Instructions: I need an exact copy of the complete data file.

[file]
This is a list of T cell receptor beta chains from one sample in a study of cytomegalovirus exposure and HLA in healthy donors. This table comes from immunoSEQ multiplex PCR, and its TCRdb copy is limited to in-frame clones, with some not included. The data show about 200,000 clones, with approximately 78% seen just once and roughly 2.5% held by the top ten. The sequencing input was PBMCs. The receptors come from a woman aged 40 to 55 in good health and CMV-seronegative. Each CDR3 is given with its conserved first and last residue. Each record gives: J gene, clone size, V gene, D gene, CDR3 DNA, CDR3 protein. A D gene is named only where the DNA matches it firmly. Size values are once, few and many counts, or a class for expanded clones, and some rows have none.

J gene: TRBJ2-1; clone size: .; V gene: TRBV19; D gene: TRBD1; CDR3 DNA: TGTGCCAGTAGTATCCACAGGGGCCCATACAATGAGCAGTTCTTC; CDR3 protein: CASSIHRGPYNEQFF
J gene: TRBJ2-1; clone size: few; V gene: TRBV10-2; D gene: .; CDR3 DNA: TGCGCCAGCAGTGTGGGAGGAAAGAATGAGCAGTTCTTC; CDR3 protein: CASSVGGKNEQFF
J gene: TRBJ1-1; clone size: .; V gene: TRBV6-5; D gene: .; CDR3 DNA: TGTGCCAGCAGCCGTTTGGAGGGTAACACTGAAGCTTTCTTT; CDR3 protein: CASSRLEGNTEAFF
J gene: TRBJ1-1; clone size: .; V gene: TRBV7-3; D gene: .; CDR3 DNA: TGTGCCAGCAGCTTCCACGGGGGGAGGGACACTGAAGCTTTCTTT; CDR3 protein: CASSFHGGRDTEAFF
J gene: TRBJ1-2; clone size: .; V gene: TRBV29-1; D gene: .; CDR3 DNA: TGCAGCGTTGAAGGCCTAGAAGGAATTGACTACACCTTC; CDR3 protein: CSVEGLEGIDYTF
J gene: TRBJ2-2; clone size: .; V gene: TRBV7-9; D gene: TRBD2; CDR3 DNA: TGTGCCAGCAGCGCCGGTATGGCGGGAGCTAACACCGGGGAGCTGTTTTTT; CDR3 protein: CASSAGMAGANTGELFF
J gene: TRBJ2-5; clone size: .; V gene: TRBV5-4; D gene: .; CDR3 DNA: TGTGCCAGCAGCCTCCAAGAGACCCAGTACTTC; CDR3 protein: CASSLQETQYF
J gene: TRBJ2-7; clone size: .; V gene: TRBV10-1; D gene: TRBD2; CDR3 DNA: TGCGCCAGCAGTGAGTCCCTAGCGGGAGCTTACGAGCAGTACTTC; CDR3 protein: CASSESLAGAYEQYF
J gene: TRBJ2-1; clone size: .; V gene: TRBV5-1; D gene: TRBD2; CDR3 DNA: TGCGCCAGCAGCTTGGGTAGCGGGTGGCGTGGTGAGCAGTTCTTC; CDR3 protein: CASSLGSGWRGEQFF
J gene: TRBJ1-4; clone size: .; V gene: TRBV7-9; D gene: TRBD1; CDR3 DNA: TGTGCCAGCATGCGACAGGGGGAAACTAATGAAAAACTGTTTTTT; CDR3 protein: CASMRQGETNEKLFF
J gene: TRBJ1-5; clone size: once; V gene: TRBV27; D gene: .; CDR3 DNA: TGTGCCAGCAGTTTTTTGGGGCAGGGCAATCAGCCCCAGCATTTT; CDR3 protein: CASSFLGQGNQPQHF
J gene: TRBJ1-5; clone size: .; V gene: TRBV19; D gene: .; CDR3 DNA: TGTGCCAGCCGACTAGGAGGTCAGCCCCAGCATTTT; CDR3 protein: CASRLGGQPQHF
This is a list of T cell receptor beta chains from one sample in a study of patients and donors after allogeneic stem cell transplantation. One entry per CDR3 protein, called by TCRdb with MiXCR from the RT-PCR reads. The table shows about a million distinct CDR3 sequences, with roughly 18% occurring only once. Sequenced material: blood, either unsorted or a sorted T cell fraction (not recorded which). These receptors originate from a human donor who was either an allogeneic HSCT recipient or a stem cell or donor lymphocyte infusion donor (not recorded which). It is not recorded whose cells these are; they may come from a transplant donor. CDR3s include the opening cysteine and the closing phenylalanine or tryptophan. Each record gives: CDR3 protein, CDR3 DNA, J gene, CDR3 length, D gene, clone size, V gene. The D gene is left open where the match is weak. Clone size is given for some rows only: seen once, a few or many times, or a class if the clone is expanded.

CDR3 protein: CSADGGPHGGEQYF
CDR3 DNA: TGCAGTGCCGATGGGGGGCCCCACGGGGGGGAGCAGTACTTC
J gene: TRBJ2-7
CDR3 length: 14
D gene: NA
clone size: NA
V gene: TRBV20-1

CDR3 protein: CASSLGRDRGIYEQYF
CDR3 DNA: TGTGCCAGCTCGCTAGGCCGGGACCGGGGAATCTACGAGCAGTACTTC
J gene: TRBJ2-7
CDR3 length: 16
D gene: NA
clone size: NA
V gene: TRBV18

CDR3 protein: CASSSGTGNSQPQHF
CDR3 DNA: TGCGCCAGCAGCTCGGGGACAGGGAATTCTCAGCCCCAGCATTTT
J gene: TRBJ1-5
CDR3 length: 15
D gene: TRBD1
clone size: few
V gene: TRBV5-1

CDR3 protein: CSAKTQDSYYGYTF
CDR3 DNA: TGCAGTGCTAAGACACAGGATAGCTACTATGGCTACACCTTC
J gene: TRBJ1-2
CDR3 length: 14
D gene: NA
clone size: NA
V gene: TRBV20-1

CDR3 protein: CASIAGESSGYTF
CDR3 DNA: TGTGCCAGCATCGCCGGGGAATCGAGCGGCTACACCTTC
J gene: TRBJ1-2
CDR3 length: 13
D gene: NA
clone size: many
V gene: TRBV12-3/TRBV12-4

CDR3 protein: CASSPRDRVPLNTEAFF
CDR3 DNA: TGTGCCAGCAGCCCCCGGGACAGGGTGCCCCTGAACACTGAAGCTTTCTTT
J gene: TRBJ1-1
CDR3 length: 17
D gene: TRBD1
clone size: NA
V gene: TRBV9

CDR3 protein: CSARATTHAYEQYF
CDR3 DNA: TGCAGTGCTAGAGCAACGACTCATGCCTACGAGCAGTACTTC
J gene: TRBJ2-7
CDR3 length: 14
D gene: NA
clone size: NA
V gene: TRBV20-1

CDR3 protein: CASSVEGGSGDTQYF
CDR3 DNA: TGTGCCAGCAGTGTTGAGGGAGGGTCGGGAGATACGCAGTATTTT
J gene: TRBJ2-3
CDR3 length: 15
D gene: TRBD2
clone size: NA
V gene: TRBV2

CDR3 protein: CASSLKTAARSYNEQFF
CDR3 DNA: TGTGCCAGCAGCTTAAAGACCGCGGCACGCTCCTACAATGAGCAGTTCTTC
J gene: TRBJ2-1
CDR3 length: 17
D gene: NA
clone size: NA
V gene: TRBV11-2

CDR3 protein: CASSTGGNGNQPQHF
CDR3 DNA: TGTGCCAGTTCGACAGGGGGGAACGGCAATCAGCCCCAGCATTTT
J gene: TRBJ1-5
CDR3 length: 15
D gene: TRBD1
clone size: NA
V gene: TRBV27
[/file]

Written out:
This is a list of T cell receptor beta chains from one sample in a study of cytomegalovirus exposure and HLA in healthy donors. This table comes from immunoSEQ multiplex PCR, and its TCRdb copy is limited to in-frame clones, with some not included. The data show about 200,000 clones, with approximately 78% seen just once and roughly 2.5% held by the top ten. The sequencing input was PBMCs. The receptors come from a woman aged 40 to 55 in good health and CMV-seronegative. Each CDR3 is given with its conserved first and last residue. Each record gives: J gene, clone size, V gene, D gene, CDR3 DNA, CDR3 protein. A D gene is named only where the DNA matches it firmly. Size values are once, few and many counts, or a class for expanded clones, and some rows have none.

J gene: TRBJ2-1; clone size: .; V gene: TRBV19; D gene: TRBD1; CDR3 DNA: TGTGCCAGTAGTATCCACAGGGGCCCATACAATGAGCAGTTCTTC; CDR3 protein: CASSIHRGPYNEQFF
J gene: TRBJ2-1; clone size: few; V gene: TRBV10-2; D gene: .; CDR3 DNA: TGCGCCAGCAGTGTGGGAGGAAAGAATGAGCAGTTCTTC; CDR3 protein: CASSVGGKNEQFF
J gene: TRBJ1-1; clone size: .; V gene: TRBV6-5; D gene: .; CDR3 DNA: TGTGCCAGCAGCCGTTTGGAGGGTAACACTGAAGCTTTCTTT; CDR3 protein: CASSRLEGNTEAFF
J gene: TRBJ1-1; clone size: .; V gene: TRBV7-3; D gene: .; CDR3 DNA: TGTGCCAGCAGCTTCCACGGGGGGAGGGACACTGAAGCTTTCTTT; CDR3 protein: CASSFHGGRDTEAFF
J gene: TRBJ1-2; clone size: .; V gene: TRBV29-1; D gene: .; CDR3 DNA: TGCAGCGTTGAAGGCCTAGAAGGAATTGACTACACCTTC; CDR3 protein: CSVEGLEGIDYTF
J gene: TRBJ2-2; clone size: .; V gene: TRBV7-9; D gene: TRBD2; CDR3 DNA: TGTGCCAGCAGCGCCGGTATGGCGGGAGCTAACACCGGGGAGCTGTTTTTT; CDR3 protein: CASSAGMAGANTGELFF
J gene: TRBJ2-5; clone size: .; V gene: TRBV5-4; D gene: .; CDR3 DNA: TGTGCCAGCAGCCTCCAAGAGACCCAGTACTTC; CDR3 protein: CASSLQETQYF
J gene: TRBJ2-7; clone size: .; V gene: TRBV10-1; D gene: TRBD2; CDR3 DNA: TGCGCCAGCAGTGAGTCCCTAGCGGGAGCTTACGAGCAGTACTTC; CDR3 protein: CASSESLAGAYEQYF
J gene: TRBJ2-1; clone size: .; V gene: TRBV5-1; D gene: TRBD2; CDR3 DNA: TGCGCCAGCAGCTTGGGTAGCGGGTGGCGTGGTGAGCAGTTCTTC; CDR3 protein: CASSLGSGWRGEQFF
J gene: TRBJ1-4; clone size: .; V gene: TRBV7-9; D gene: TRBD1; CDR3 DNA: TGTGCCAGCATGCGACAGGGGGAAACTAATGAAAAACTGTTTTTT; CDR3 protein: CASMRQGETNEKLFF
J gene: TRBJ1-5; clone size: once; V gene: TRBV27; D gene: .; CDR3 DNA: TGTGCCAGCAGTTTTTTGGGGCAGGGCAATCAGCCCCAGCATTTT; CDR3 protein: CASSFLGQGNQPQHF
J gene: TRBJ1-5; clone size: .; V gene: TRBV19; D gene: .; CDR3 DNA: TGTGCCAGCCGACTAGGAGGTCAGCCCCAGCATTTT; CDR3 protein: CASRLGGQPQHF
This is a list of T cell receptor beta chains from one sample in a study of patients and donors after allogeneic stem cell transplantation. One entry per CDR3 protein, called by TCRdb with MiXCR from the RT-PCR reads. The table shows about a million distinct CDR3 sequences, with roughly 18% occurring only once. Sequenced material: blood, either unsorted or a sorted T cell fraction (not recorded which). These receptors originate from a human donor who was either an allogeneic HSCT recipient or a stem cell or donor lymphocyte infusion donor (not recorded which). It is not recorded whose cells these are; they may come from a transplant donor. CDR3s include the opening cysteine and the closing phenylalanine or tryptophan. Each record gives: CDR3 protein, CDR3 DNA, J gene, CDR3 length, D gene, clone size, V gene. The D gene is left open where the match is weak. Clone size is given for some rows only: seen once, a few or many times, or a class if the clone is expanded.

CDR3 protein: CSADGGPHGGEQYF
CDR3 DNA: TGCAGTGCCGATGGGGGGCCCCACGGGGGGGAGCAGTACTTC
J gene: TRBJ2-7
CDR3 length: 14
D gene: NA
clone size: NA
V gene: TRBV20-1

CDR3 protein: CASSLGRDRGIYEQYF
CDR3 DNA: TGTGCCAGCTCGCTAGGCCGGGACCGGGGAATCTACGAGCAGTACTTC
J gene: TRBJ2-7
CDR3 length: 16
D gene: NA
clone size: NA
V gene: TRBV18

CDR3 protein: CASSSGTGNSQPQHF
CDR3 DNA: TGCGCCAGCAGCTCGGGGACAGGGAATTCTCAGCCCCAGCATTTT
J gene: TRBJ1-5
CDR3 length: 15
D gene: TRBD1
clone size: few
V gene: TRBV5-1

CDR3 protein: CSAKTQDSYYGYTF
CDR3 DNA: TGCAGTGCTAAGACACAGGATAGCTACTATGGCTACACCTTC
J gene: TRBJ1-2
CDR3 length: 14
D gene: NA
clone size: NA
V gene: TRBV20-1

CDR3 protein: CASIAGESSGYTF
CDR3 DNA: TGTGCCAGCATCGCCGGGGAATCGAGCGGCTACACCTTC
J gene: TRBJ1-2
CDR3 length: 13
D gene: NA
clone size: many
V gene: TRBV12-3/TRBV12-4

CDR3 protein: CASSPRDRVPLNTEAFF
CDR3 DNA: TGTGCCAGCAGCCCCCGGGACAGGGTGCCCCTGAACACTGAAGCTTTCTTT
J gene: TRBJ1-1
CDR3 length: 17
D gene: TRBD1
clone size: NA
V gene: TRBV9

CDR3 protein: CSARATTHAYEQYF
CDR3 DNA: TGCAGTGCTAGAGCAACGACTCATGCCTACGAGCAGTACTTC
J gene: TRBJ2-7
CDR3 length: 14
D gene: NA
clone size: NA
V gene: TRBV20-1

CDR3 protein: CASSVEGGSGDTQYF
CDR3 DNA: TGTGCCAGCAGTGTTGAGGGAGGGTCGGGAGATACGCAGTATTTT
J gene: TRBJ2-3
CDR3 length: 15
D gene: TRBD2
clone size: NA
V gene: TRBV2

CDR3 protein: CASSLKTAARSYNEQFF
CDR3 DNA: TGTGCCAGCAGCTTAAAGACCGCGGCACGCTCCTACAATGAGCAGTTCTTC
J gene: TRBJ2-1
CDR3 length: 17
D gene: NA
clone size: NA
V gene: TRBV11-2

CDR3 protein: CASSTGGNGNQPQHF
CDR3 DNA: TGTGCCAGTTCGACAGGGGGGAACGGCAATCAGCCCCAGCATTTT
J gene: TRBJ1-5
CDR3 length: 15
D gene: TRBD1
clone size: NA
V gene: TRBV27